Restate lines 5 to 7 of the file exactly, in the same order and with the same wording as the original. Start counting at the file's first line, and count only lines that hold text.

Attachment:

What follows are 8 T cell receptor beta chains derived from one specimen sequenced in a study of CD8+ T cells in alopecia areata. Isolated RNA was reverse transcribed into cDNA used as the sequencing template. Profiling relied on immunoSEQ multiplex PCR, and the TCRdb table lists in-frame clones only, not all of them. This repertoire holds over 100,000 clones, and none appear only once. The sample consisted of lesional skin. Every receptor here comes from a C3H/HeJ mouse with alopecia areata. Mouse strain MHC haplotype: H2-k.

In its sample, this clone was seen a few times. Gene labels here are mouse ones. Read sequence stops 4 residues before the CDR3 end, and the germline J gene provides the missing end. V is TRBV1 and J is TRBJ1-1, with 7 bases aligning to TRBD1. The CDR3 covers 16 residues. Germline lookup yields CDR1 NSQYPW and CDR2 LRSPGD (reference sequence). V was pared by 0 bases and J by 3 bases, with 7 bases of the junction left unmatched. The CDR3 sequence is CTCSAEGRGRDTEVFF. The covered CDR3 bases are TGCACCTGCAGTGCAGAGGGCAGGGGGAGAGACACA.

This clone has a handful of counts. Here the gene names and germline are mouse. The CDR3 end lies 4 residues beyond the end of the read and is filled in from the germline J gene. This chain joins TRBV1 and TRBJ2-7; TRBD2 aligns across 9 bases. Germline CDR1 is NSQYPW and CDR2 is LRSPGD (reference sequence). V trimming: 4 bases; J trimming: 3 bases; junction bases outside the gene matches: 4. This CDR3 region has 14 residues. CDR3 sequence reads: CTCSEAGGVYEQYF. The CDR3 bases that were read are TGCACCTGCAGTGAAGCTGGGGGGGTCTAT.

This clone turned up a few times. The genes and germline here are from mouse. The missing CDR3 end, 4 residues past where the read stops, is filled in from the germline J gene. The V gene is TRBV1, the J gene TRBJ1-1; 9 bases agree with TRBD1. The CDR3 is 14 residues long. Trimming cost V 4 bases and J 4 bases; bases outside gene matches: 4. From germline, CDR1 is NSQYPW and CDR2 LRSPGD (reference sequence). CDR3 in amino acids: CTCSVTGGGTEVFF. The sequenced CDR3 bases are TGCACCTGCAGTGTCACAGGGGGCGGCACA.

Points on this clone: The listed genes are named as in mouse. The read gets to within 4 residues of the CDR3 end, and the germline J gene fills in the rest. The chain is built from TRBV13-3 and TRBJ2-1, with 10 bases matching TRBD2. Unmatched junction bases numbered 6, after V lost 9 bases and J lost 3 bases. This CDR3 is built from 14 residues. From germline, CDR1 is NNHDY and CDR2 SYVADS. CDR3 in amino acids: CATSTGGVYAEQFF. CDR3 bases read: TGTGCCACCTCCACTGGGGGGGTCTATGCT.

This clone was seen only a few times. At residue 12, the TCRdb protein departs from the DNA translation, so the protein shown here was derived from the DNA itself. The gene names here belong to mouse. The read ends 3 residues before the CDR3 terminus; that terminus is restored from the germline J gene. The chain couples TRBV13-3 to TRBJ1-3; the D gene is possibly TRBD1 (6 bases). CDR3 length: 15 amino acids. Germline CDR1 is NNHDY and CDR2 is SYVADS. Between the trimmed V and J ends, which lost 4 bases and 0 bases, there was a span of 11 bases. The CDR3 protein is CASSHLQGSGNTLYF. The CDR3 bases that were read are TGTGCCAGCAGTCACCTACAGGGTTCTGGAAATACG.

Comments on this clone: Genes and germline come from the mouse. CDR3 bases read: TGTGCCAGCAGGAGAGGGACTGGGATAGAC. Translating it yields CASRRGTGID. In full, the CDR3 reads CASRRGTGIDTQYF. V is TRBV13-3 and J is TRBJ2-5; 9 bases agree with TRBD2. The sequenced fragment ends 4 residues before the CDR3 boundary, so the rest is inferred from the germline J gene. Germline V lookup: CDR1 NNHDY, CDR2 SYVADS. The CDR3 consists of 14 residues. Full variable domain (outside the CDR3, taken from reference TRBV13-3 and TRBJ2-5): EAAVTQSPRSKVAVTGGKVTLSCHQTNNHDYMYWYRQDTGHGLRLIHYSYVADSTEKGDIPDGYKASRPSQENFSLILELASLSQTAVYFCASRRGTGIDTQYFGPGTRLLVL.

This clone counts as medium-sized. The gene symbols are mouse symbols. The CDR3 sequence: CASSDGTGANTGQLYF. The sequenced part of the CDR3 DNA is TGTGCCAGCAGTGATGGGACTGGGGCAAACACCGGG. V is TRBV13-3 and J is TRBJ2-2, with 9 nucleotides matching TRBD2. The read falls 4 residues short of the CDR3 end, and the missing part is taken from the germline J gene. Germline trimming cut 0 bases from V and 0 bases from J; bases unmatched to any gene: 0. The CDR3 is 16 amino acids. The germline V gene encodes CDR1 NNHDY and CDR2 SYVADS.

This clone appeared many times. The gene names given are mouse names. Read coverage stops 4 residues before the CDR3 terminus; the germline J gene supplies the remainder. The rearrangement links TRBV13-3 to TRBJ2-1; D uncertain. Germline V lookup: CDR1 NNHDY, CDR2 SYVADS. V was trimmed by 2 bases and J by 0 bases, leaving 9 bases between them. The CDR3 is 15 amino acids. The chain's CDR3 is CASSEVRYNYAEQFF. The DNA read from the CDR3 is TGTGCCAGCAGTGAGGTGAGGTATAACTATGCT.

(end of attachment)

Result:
Points on this clone: The listed genes are named as in mouse. The read gets to within 4 residues of the CDR3 end, and the germline J gene fills in the rest. The chain is built from TRBV13-3 and TRBJ2-1, with 10 bases matching TRBD2. Unmatched junction bases numbered 6, after V lost 9 bases and J lost 3 bases. This CDR3 is built from 14 residues. From germline, CDR1 is NNHDY and CDR2 SYVADS. CDR3 in amino acids: CATSTGGVYAEQFF. CDR3 bases read: TGTGCCACCTCCACTGGGGGGGTCTATGCT.

This clone was seen only a few times. At residue 12, the TCRdb protein departs from the DNA translation, so the protein shown here was derived from the DNA itself. The gene names here belong to mouse. The read ends 3 residues before the CDR3 terminus; that terminus is restored from the germline J gene. The chain couples TRBV13-3 to TRBJ1-3; the D gene is possibly TRBD1 (6 bases). CDR3 length: 15 amino acids. Germline CDR1 is NNHDY and CDR2 is SYVADS. Between the trimmed V and J ends, which lost 4 bases and 0 bases, there was a span of 11 bases. The CDR3 protein is CASSHLQGSGNTLYF. The CDR3 bases that were read are TGTGCCAGCAGTCACCTACAGGGTTCTGGAAATACG.

Comments on this clone: Genes and germline come from the mouse. CDR3 bases read: TGTGCCAGCAGGAGAGGGACTGGGATAGAC. Translating it yields CASRRGTGID. In full, the CDR3 reads CASRRGTGIDTQYF. V is TRBV13-3 and J is TRBJ2-5; 9 bases agree with TRBD2. The sequenced fragment ends 4 residues before the CDR3 boundary, so the rest is inferred from the germline J gene. Germline V lookup: CDR1 NNHDY, CDR2 SYVADS. The CDR3 consists of 14 residues. Full variable domain (outside the CDR3, taken from reference TRBV13-3 and TRBJ2-5): EAAVTQSPRSKVAVTGGKVTLSCHQTNNHDYMYWYRQDTGHGLRLIHYSYVADSTEKGDIPDGYKASRPSQENFSLILELASLSQTAVYFCASRRGTGIDTQYFGPGTRLLVL.